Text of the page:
Through my own experience as a fund manager, I've learned that by far the most successful strategy and wealth-builder is to take a long-term approach and only trade the occasional mid-term major corrections, aiming at 30% moves, or so. The emphasis of successful investing focuses on investments that do well in the bad times. Select investments that can withstand the sort of tribulations we've seen in the last four and a half years and you can see that not losing money or profits ensures that you can build your wealth when the times are good. This requires a deeper approach to investing, covering economics, finance and business; it more than just "punting" the charts. But that's real wealth creation investing, still there when you retire or die. And after all, isn't it true that the best investor is the one that has made the most when he dies?
One of the most successful wealth creating vehicles of the past 30 years has been a share called De Beers, a diamond company with a difference. . .
In 1980 the South African diamond company De Beers stood at around Rand 30 on the Johannesburg Stock Exchange. It did well in the previous century, but let us begin with 1980—it paid a dividend of 1% every year; however, it had certain winning ingredients. Its cash balances were roughly the same as its total share worth, or when it felt that it was better to hold diamonds themselves, the value of those diamonds equalled its total share value. The business came into its value for nothing. It successfully marketed the saying "Diamonds are Forever," or as Marilyn Monroe put it, "Diamonds are a girl's best friend."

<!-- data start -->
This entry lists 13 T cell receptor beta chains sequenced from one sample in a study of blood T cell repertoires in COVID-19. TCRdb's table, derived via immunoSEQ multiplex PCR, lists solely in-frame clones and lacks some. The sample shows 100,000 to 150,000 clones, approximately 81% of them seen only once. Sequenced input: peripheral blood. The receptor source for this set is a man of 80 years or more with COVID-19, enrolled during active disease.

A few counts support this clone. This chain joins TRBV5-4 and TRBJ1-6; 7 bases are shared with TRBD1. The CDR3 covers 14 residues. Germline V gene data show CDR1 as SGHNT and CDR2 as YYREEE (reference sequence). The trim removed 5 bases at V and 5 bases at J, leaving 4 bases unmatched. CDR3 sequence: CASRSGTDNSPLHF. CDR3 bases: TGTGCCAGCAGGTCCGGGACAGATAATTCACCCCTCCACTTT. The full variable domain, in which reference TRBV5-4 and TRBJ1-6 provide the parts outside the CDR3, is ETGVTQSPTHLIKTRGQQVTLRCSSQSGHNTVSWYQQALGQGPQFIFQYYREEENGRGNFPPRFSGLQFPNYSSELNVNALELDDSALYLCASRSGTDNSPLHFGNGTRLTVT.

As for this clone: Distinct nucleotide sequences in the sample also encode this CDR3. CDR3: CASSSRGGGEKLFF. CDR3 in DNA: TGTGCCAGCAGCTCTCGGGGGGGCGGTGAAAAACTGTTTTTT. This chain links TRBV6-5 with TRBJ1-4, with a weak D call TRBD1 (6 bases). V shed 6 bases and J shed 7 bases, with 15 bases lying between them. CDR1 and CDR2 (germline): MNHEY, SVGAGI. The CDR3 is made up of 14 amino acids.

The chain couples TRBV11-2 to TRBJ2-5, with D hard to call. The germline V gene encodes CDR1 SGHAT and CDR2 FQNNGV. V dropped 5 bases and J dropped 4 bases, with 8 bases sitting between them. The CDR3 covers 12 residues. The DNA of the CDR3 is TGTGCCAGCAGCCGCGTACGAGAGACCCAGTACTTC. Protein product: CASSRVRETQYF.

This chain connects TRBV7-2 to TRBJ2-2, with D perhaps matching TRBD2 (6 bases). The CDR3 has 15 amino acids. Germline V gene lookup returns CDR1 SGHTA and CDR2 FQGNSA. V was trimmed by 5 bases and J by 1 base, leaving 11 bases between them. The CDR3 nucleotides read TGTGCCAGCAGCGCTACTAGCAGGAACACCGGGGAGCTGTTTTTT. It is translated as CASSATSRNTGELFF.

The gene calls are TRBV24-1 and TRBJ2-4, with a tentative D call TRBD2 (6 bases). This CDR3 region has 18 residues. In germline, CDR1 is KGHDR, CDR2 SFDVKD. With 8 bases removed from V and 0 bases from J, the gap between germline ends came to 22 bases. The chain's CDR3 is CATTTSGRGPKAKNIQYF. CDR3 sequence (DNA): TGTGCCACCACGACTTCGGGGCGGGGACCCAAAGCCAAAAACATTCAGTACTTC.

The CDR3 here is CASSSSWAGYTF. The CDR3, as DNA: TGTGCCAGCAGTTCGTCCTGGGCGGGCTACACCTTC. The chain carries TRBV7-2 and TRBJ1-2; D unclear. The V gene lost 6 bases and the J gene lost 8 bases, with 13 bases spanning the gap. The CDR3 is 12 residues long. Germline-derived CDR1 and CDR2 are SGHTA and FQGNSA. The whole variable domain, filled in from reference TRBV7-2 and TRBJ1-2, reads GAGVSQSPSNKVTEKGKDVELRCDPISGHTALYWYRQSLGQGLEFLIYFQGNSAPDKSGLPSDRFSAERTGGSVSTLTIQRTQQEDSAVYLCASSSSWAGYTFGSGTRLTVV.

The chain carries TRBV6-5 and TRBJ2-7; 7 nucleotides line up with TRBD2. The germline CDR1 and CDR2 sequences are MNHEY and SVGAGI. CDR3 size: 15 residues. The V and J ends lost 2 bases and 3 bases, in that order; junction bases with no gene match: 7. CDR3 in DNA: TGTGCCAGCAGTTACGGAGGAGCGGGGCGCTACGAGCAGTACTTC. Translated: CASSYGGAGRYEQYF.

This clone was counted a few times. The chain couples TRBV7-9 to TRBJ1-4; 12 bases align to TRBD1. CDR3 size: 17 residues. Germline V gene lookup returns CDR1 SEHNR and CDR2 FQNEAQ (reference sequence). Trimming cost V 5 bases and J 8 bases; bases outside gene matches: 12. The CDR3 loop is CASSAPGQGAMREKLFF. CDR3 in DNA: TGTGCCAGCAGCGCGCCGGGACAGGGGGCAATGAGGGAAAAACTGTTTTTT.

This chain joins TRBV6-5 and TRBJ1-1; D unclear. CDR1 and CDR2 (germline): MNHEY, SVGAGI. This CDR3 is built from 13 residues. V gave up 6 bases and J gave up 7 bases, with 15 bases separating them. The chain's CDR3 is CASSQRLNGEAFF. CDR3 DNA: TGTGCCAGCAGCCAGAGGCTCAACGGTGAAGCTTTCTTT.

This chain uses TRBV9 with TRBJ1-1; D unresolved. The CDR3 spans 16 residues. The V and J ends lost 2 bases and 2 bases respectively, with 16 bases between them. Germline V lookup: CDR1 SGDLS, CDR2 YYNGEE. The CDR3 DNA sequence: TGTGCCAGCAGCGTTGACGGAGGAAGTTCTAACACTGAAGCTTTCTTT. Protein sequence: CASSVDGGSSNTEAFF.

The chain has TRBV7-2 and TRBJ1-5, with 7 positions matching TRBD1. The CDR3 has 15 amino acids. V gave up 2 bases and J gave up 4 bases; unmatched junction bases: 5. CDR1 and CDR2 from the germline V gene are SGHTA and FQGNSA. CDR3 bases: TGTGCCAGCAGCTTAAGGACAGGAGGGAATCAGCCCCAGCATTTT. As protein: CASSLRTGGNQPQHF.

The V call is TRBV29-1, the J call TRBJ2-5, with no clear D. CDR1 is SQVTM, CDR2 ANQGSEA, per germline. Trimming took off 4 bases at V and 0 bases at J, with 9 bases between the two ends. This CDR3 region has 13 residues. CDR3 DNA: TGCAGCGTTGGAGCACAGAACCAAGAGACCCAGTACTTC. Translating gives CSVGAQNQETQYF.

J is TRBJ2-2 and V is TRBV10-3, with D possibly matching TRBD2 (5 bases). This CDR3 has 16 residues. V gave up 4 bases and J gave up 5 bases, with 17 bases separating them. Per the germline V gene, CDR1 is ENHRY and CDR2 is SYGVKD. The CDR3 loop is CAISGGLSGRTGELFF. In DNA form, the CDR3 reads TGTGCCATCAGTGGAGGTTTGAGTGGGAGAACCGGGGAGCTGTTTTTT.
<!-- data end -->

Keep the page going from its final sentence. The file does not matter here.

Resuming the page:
This remains a successful formula. More importantly, De Beers managed to dominate the Diamond market on the supply front and could almost name its prices. It was a near-monopoly, supported by most if not all the world's diamond producers. Until the Oppenheimer family took De Beers off the market at a price of R340, a share in the last few years (still paying it regular 1% dividend) this was a share that served that investor generation well. It was held as a constant hold in portfolios and not usually traded. It more than justified its presence there! In good times they acquired cash through diamond sales; in bad times they acquired stock. Throughout that period, the share held its value in terms of assets owned. Its liquidation value almost always matched its share price. Pension funds and pensioners couldn't have done better. Today, that monopoly has been broken, and the Oppenheimer family has just sold their shares in the company to Anglo American.